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Kudos for Prosecutors? Maybe pigs do fly!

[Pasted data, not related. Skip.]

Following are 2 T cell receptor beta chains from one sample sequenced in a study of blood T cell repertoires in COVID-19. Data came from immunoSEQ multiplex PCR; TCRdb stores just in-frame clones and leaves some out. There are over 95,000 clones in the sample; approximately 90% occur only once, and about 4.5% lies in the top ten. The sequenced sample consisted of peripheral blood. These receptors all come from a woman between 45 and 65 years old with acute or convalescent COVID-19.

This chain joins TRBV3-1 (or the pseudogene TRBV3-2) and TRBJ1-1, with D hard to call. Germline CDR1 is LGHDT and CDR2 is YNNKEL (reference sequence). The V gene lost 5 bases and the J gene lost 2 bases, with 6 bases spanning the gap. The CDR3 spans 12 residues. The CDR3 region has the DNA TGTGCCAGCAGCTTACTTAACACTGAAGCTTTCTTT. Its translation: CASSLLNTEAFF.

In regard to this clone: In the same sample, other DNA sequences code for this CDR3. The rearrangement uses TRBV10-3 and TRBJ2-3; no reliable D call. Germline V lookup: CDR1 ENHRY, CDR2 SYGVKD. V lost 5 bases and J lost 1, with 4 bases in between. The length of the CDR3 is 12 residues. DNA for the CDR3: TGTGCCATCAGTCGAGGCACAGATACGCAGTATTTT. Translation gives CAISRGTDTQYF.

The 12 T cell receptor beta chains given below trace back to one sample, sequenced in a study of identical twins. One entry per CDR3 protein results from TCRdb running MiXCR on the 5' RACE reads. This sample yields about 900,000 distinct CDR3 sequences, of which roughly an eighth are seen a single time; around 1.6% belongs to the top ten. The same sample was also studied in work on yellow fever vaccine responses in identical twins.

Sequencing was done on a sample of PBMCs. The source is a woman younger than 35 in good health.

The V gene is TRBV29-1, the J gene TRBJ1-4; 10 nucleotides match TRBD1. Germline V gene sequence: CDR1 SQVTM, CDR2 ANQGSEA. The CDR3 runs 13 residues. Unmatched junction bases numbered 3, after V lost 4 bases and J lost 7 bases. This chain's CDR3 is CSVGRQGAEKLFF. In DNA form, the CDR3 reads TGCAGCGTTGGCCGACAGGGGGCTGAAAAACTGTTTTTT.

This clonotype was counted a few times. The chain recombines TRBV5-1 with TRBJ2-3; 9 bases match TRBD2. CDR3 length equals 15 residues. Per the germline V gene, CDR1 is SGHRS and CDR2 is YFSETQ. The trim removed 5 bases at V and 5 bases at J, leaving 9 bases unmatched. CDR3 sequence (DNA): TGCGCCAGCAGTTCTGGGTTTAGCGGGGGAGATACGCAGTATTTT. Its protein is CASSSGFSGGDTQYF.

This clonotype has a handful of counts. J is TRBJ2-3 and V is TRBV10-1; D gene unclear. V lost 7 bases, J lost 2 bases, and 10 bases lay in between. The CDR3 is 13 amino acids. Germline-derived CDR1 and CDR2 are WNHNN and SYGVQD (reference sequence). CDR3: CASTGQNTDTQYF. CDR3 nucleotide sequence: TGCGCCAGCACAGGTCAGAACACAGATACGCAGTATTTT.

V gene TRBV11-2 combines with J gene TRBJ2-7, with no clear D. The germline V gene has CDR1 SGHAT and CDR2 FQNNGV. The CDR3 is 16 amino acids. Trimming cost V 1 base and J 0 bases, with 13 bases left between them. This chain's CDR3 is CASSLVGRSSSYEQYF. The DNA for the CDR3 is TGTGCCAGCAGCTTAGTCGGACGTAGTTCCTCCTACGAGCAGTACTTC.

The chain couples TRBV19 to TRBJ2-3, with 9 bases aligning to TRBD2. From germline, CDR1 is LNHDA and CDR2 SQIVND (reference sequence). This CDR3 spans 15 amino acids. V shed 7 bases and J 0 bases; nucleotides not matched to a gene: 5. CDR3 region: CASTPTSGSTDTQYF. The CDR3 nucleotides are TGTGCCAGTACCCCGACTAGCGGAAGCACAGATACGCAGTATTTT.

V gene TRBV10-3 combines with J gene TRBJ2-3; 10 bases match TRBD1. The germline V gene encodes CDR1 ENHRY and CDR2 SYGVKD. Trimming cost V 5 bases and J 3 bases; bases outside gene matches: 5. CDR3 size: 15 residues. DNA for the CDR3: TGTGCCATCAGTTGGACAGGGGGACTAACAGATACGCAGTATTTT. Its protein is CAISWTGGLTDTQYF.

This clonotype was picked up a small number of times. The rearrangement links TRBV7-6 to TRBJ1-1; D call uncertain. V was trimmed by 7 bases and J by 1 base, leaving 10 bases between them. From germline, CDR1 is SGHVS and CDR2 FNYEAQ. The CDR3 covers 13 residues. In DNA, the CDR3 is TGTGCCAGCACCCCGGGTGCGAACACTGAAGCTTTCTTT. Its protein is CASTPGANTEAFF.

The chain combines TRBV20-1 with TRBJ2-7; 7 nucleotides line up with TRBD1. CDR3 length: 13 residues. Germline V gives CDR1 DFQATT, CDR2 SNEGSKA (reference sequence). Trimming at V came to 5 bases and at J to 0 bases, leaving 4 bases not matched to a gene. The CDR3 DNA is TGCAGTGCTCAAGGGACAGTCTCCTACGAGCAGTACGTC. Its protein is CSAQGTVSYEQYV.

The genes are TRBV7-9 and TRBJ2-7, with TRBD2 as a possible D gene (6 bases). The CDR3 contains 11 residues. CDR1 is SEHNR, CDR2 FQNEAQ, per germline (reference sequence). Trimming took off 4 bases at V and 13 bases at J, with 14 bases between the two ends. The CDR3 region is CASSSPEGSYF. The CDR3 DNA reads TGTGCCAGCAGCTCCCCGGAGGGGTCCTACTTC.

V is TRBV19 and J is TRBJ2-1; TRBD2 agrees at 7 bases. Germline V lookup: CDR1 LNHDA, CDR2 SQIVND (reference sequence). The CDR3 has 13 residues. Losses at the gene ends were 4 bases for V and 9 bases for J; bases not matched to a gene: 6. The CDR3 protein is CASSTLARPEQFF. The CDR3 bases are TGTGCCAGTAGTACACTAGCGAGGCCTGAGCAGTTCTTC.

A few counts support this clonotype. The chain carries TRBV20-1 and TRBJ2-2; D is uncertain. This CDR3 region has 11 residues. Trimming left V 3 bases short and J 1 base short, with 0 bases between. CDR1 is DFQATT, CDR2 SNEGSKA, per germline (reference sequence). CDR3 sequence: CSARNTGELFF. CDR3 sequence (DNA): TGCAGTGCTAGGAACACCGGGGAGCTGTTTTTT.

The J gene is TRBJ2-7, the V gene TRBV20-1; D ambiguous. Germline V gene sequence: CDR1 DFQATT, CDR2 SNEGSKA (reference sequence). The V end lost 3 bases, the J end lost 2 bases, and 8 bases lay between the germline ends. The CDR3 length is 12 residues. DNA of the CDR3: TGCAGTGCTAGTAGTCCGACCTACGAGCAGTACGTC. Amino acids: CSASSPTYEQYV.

Our readers know that we’ve been critical of prosecutors over the years. But, a couple of Michigan prosecutors are rocking the boat, and it feels so good! Ingham County Prosecutor Carol Siemon, perhaps the greatest maverick of them all, announced the other day that her office will no longer pursue certain criminal charges resulting from traffic stops that are not related to public safety. Hallelujah! What happens is this. Police officers will stop a suspicious motorist for tinted windows, or a defective tail light, or an air freshener hanging from the rearview mirror. You get the picture. But what the cops are really looking for is something more serious. Prosecutor Siemon’s office found, for example, that Black and Hispanic people are significantly more likely to be searched for contraband in situations like this. So, guess what? While the Black and Hispanic population in Ingham County stands at about 12%, they make up a whopping 41% of those arrested for misdemeanors. It’s even worse for felonies: 54%! To give credit where credit is due, Prosecutor Siemon isn’t the first to adopt this traffic-stop policy. One step ahead of her was Prosecutor Eli Savit in Washtenaw County. He says his office will not file a possession of contraband charge if that stuff was discovered during one of these sometimes-called "pretext stops." Well, as you can imagine, the cops are raising hell. Robert Stevenson, Executive Director of the Michigan Association of Chiefs of Police, is labeling these steps as a disservice to the community and a “free walk” for criminals. Prosecutor Siemon explained, in an MLive story: “Those of us who are trying to make changes are saying that we have to admit all the warts, the problems that have existed, some of our own creation. We need to be willing to look at this honestly and make changes.” She said she believes public officials are trying to what’s right, and she really doesn’t want the new policy to feel like an attack on the police. But that ain’t the way they see it. Grumbled Stevenson: “The police are in the process of trying to protect their communities, and she’s basically taking a tool away from them. If I were a citizen of Ingham County I would be extremely concerned.” That is, I guess, unless you happen to be a Black or Hispanic citizen.

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